Waller Creek Rising
WHEN EDWIN WALLER ARRIVED IN AUSTIN in 1839 to draft a plan for the city, his future eponymous creek was still a wild Central Texas waterway, cutting through a landscape of oak and juniper savanna before reaching the Colorado River. Today, Waller Creek is squeezed between the eastern edge of downtown Austin and Interstate 35, and it is not what it used to be. A walk along the narrow creek reveals night herons and sunfish but also concrete, garbage, invasive species and steep banks sheared by intermittent flash floods.
That’s all about to change, as a multimillion-dollar project led by the Waller Creek Conservancy and the City of Austin transforms the moribund creek into a pulsing artery of nature and human activity. An enormous underground tunnel now diverts floodwater into Lady Bird Lake, protecting surrounding property. And a recirculating pump system helps maintain relatively natural water levels. These recently completed engineering feats mean Waller Creek is poised to become a vibrant chain of parks for tourists and locals alike.
“We have the opportunity to create a new kind of public space for Austin – a beautiful corridor of nature in the middle of the city that invites people to contemplate, congregate and celebrate,” says Peter Mullan, CEO of the Conservancy.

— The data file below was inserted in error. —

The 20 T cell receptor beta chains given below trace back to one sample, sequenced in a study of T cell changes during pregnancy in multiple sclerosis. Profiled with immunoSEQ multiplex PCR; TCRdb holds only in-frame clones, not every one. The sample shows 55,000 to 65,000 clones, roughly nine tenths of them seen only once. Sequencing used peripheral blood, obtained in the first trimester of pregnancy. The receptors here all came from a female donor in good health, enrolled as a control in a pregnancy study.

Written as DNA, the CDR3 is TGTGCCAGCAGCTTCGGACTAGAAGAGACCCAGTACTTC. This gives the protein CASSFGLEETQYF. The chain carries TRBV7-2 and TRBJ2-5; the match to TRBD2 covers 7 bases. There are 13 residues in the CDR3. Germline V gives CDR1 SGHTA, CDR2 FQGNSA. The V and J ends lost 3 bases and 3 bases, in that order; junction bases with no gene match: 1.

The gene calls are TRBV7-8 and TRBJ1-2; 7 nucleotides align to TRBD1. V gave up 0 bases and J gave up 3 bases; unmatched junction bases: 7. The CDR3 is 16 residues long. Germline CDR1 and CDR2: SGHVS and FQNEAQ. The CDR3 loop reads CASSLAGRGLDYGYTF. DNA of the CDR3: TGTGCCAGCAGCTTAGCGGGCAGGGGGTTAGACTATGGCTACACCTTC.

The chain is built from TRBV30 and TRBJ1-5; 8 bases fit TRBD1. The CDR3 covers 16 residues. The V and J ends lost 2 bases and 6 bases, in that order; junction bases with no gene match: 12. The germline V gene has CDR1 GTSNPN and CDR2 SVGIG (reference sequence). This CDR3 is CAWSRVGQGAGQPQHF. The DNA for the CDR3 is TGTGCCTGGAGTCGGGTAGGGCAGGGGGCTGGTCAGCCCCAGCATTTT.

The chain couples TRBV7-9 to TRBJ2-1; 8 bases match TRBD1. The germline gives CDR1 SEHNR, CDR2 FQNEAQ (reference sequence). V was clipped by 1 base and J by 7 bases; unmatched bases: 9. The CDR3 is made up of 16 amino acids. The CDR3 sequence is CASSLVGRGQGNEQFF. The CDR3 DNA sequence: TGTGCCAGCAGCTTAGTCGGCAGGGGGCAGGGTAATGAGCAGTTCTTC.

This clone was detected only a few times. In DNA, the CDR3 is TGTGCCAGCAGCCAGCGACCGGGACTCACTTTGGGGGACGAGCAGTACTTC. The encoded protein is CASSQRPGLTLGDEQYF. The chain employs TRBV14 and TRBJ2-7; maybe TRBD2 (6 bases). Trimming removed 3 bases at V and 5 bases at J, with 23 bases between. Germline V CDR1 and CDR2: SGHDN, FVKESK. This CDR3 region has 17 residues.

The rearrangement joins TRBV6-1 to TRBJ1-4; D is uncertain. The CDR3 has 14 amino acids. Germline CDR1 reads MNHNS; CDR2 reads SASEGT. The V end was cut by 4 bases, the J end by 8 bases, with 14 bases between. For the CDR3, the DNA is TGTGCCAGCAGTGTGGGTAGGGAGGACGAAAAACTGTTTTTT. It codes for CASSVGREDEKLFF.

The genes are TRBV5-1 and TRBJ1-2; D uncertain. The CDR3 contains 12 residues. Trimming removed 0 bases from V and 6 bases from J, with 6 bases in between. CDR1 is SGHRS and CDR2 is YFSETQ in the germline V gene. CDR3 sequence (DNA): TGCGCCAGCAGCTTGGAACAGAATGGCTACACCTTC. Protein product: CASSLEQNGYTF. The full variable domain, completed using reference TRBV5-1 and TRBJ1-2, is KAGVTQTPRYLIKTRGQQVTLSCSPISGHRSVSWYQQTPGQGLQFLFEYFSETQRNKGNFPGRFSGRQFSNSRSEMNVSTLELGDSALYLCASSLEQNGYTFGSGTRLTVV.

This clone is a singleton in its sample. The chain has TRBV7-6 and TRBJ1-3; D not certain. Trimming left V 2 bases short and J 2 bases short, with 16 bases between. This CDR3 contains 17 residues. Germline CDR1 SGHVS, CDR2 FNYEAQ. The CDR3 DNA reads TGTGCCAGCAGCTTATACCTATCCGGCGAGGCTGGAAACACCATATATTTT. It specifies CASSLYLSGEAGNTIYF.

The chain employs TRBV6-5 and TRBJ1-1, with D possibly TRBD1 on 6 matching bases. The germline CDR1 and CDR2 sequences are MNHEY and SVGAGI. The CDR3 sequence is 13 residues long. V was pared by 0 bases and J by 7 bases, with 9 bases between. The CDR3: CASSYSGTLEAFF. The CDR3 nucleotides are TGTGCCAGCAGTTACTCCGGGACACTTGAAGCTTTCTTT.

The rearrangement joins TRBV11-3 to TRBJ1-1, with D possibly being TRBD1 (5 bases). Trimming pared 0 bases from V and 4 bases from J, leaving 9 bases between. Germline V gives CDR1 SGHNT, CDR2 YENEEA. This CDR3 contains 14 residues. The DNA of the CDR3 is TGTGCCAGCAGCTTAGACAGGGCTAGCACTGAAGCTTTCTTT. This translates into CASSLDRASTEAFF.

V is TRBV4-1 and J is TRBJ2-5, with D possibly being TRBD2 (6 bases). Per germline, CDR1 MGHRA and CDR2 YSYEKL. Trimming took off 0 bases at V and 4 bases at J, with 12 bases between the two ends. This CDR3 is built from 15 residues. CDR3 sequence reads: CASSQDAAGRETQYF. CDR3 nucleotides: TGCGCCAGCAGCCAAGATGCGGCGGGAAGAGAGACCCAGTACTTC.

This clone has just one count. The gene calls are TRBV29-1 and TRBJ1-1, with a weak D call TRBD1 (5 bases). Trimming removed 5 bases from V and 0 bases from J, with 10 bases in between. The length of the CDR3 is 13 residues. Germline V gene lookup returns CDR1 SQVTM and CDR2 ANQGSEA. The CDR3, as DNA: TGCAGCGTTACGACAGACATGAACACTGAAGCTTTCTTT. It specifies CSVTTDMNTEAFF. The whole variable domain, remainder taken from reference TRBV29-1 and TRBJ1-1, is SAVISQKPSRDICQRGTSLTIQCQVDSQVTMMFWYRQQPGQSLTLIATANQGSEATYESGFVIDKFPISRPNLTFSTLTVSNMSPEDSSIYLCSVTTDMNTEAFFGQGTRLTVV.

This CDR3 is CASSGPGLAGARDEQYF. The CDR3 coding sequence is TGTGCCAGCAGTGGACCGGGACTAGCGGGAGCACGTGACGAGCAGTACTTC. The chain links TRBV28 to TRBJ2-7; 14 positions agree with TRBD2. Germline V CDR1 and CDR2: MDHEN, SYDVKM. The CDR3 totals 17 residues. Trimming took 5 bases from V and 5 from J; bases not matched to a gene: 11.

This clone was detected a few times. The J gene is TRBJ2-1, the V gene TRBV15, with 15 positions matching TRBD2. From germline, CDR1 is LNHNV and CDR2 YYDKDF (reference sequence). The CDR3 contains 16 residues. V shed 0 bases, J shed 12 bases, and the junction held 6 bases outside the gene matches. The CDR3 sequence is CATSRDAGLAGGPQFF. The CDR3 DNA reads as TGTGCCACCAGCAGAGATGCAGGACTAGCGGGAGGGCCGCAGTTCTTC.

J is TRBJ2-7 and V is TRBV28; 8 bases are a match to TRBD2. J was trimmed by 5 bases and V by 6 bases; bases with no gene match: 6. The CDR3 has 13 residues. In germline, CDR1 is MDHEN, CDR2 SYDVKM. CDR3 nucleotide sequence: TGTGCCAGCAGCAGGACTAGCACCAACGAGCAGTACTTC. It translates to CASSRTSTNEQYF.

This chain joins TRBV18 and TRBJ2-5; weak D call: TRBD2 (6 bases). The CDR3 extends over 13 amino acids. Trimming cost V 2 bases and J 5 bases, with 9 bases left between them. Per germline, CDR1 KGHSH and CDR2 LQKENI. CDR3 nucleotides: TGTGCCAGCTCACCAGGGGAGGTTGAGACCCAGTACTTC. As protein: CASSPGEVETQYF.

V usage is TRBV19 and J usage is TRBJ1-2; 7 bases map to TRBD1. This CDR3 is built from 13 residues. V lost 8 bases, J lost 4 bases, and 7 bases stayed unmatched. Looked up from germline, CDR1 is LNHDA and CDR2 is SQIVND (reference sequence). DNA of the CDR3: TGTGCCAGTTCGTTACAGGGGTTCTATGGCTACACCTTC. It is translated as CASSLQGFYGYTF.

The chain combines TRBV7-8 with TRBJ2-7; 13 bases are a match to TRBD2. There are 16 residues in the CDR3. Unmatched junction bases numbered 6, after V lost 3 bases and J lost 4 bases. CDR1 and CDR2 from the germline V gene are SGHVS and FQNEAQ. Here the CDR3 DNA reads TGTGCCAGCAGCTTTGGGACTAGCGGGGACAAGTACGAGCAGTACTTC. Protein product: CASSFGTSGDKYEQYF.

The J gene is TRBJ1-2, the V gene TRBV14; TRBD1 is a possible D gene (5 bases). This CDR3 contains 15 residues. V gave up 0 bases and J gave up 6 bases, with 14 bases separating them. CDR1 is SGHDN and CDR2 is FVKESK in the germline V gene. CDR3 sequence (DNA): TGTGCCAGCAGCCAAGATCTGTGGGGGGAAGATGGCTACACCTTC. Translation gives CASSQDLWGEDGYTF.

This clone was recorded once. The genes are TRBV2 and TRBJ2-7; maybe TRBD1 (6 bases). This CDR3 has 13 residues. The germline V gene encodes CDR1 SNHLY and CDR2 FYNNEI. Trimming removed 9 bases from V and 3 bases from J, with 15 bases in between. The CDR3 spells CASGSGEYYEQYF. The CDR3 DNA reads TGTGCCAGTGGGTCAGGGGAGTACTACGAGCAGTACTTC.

Wildflower Center ecologists have been providing plant and restoration expertise as part of a project team overseen by Michael Van Valkenburgh Associates (MVVA) Inc.
“With this project, we have an opportunity to both enhance the ecology of the creek and make it more accessible to people,” says Michelle Bertelsen, a Center ecologist. “This is Austin growing in a way that I’m really excited about.”
In December 2015, project collaborators released the Creek Corridor Framework Plan that provides a cohesive development guide for individual parks and development projects as they come online over the years. Bertelsen and other Center staff helped to set design priorities so that the landscapes reflect Central Texas ecosystems. Some of the landscapes will require preservation, others need restoration and still others will require complete reconstruction.
“It’s interesting because we aren’t trying to bring this back to a pristine, predevelopment ecosystem,” says Bertelsen. “We will use native species, but it’s an urban creek and the plants we choose will have to handle that new reality.”
The first projects to move forward are the Lattice and Palm Park projects at the mouth of Waller Creek and Waterloo Park located 1.5 miles upstream. Center staff are working with MVVA, with whom they worked on the Bush Presidential Center in Dallas, on plant recommendations, construction oversight and a long-term maintenance plan.